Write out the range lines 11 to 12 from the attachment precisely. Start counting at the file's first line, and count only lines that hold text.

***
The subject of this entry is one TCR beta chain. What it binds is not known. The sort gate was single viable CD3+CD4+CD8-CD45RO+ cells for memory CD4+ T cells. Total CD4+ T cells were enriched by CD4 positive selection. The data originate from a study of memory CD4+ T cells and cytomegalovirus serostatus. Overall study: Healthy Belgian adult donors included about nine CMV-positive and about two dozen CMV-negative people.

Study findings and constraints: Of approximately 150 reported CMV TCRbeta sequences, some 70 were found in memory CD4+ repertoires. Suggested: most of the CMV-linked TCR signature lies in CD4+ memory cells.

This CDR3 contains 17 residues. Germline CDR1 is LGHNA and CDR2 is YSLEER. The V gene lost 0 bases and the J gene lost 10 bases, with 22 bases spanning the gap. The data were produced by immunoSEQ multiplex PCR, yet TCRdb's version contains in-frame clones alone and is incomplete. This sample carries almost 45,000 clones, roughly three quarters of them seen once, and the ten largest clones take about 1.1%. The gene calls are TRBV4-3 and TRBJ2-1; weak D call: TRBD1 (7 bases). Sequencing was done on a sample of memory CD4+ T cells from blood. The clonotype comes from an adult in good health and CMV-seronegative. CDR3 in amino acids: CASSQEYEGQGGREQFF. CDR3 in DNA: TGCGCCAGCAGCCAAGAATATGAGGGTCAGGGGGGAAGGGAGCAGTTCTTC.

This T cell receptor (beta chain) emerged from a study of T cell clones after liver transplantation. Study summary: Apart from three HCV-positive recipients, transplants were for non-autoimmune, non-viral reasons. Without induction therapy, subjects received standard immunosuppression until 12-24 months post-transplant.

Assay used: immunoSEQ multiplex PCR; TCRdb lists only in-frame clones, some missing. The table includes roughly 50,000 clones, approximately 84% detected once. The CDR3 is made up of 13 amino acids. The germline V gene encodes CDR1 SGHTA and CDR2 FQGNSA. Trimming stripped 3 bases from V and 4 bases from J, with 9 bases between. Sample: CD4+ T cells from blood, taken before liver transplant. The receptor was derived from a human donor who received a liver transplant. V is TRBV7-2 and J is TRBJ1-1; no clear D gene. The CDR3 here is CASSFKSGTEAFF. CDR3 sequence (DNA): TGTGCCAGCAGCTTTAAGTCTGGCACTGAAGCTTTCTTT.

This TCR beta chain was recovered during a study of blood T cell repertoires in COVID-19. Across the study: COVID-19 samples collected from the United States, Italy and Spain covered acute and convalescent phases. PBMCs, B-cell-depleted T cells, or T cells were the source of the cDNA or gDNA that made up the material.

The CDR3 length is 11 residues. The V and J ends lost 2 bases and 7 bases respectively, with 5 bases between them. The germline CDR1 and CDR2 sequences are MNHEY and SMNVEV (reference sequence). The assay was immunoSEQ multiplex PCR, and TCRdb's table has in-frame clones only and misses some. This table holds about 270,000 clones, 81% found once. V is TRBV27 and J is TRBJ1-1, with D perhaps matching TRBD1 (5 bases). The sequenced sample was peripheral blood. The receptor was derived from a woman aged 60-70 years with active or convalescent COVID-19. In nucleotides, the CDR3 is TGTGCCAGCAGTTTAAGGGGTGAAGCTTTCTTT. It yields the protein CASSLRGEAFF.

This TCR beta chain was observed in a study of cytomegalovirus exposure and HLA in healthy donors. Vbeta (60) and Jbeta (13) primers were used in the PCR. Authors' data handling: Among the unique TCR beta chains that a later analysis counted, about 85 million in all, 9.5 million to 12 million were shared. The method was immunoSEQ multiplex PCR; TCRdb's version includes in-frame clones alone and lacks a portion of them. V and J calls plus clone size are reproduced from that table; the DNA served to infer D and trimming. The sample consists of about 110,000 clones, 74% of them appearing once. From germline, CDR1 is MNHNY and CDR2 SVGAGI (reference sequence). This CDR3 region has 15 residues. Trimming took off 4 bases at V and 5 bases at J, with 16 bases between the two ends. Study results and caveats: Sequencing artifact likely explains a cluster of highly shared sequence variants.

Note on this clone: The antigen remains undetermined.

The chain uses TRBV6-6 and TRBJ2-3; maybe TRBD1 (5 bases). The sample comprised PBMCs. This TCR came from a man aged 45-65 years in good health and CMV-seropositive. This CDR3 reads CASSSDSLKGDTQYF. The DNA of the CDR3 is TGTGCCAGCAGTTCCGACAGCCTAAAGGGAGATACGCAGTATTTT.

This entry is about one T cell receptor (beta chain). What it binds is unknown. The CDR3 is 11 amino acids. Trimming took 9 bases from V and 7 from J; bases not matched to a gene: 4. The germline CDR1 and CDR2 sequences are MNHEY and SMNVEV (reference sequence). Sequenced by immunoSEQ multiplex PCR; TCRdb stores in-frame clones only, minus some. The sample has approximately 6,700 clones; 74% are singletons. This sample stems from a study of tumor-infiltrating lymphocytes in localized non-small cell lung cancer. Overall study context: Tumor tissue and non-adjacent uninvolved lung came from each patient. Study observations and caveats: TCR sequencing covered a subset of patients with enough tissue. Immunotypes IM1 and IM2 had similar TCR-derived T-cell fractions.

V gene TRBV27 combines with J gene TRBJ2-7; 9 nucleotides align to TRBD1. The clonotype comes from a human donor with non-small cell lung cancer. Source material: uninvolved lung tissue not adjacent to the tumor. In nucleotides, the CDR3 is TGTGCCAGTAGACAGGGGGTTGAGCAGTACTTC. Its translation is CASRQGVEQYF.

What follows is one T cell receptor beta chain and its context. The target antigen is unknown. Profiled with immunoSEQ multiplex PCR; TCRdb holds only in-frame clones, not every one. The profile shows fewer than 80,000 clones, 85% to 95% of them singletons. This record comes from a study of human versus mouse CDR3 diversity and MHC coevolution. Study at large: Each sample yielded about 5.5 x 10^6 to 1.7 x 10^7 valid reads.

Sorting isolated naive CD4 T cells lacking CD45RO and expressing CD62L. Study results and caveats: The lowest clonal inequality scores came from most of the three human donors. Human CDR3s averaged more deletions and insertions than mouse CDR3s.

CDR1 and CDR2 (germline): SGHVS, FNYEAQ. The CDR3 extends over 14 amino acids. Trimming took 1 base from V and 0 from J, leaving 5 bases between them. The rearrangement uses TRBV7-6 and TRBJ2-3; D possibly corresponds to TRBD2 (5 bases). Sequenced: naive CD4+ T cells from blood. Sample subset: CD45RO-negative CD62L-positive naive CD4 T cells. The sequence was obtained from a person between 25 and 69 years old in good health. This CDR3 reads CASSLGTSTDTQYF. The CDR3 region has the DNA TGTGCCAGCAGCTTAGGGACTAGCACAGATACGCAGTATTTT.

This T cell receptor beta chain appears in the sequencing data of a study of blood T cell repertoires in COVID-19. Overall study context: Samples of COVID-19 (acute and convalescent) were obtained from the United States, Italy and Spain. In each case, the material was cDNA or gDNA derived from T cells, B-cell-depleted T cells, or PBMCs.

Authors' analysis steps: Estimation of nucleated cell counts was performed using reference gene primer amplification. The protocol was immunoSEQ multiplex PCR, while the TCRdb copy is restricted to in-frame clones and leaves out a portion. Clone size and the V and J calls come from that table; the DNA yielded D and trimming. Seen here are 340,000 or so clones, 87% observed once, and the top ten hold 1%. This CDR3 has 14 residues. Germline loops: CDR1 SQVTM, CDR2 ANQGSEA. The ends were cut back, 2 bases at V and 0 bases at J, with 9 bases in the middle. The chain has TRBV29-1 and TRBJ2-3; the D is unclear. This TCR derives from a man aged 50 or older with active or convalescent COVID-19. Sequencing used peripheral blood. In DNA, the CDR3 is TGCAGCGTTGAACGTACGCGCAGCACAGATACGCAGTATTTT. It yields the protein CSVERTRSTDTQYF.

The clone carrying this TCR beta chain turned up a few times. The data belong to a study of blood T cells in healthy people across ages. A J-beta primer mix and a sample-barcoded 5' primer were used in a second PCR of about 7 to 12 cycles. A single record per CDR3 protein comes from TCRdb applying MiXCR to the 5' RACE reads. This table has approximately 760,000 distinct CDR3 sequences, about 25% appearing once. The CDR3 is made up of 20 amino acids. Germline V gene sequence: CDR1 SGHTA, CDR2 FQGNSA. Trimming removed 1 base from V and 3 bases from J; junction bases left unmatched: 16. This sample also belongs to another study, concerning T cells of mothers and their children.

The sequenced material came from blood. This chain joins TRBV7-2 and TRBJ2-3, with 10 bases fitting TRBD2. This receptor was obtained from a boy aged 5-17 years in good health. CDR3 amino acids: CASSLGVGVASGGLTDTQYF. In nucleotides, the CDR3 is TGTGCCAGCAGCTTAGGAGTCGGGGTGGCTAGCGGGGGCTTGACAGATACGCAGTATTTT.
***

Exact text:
This entry is about one T cell receptor (beta chain). What it binds is unknown. The CDR3 is 11 amino acids. Trimming took 9 bases from V and 7 from J; bases not matched to a gene: 4. The germline CDR1 and CDR2 sequences are MNHEY and SMNVEV (reference sequence). Sequenced by immunoSEQ multiplex PCR; TCRdb stores in-frame clones only, minus some. The sample has approximately 6,700 clones; 74% are singletons. This sample stems from a study of tumor-infiltrating lymphocytes in localized non-small cell lung cancer. Overall study context: Tumor tissue and non-adjacent uninvolved lung came from each patient. Study observations and caveats: TCR sequencing covered a subset of patients with enough tissue. Immunotypes IM1 and IM2 had similar TCR-derived T-cell fractions.

V gene TRBV27 combines with J gene TRBJ2-7; 9 nucleotides align to TRBD1. The clonotype comes from a human donor with non-small cell lung cancer. Source material: uninvolved lung tissue not adjacent to the tumor. In nucleotides, the CDR3 is TGTGCCAGTAGACAGGGGGTTGAGCAGTACTTC. Its translation is CASRQGVEQYF.